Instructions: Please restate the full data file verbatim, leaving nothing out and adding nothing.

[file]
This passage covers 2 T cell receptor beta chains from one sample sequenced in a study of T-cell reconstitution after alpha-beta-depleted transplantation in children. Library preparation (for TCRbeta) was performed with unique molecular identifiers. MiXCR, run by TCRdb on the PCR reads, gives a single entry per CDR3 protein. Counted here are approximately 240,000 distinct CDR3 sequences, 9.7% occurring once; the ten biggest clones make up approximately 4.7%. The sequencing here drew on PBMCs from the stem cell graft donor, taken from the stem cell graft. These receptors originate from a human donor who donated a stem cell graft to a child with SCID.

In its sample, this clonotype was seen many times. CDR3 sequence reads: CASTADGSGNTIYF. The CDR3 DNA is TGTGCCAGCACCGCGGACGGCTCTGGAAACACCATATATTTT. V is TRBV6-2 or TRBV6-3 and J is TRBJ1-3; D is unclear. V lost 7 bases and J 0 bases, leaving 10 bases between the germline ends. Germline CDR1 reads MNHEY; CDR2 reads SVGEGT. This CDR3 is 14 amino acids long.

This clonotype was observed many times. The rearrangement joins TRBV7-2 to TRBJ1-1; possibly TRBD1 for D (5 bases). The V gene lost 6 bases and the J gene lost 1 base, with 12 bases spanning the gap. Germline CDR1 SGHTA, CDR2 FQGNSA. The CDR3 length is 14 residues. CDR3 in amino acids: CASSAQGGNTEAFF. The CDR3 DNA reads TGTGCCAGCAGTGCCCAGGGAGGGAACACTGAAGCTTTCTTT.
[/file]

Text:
This passage covers 2 T cell receptor beta chains from one sample sequenced in a study of T-cell reconstitution after alpha-beta-depleted transplantation in children. Library preparation (for TCRbeta) was performed with unique molecular identifiers. MiXCR, run by TCRdb on the PCR reads, gives a single entry per CDR3 protein. Counted here are approximately 240,000 distinct CDR3 sequences, 9.7% occurring once; the ten biggest clones make up approximately 4.7%. The sequencing here drew on PBMCs from the stem cell graft donor, taken from the stem cell graft. These receptors originate from a human donor who donated a stem cell graft to a child with SCID.

In its sample, this clonotype was seen many times. CDR3 sequence reads: CASTADGSGNTIYF. The CDR3 DNA is TGTGCCAGCACCGCGGACGGCTCTGGAAACACCATATATTTT. V is TRBV6-2 or TRBV6-3 and J is TRBJ1-3; D is unclear. V lost 7 bases and J 0 bases, leaving 10 bases between the germline ends. Germline CDR1 reads MNHEY; CDR2 reads SVGEGT. This CDR3 is 14 amino acids long.

This clonotype was observed many times. The rearrangement joins TRBV7-2 to TRBJ1-1; possibly TRBD1 for D (5 bases). The V gene lost 6 bases and the J gene lost 1 base, with 12 bases spanning the gap. Germline CDR1 SGHTA, CDR2 FQGNSA. The CDR3 length is 14 residues. CDR3 in amino acids: CASSAQGGNTEAFF. The CDR3 DNA reads TGTGCCAGCAGTGCCCAGGGAGGGAACACTGAAGCTTTCTTT.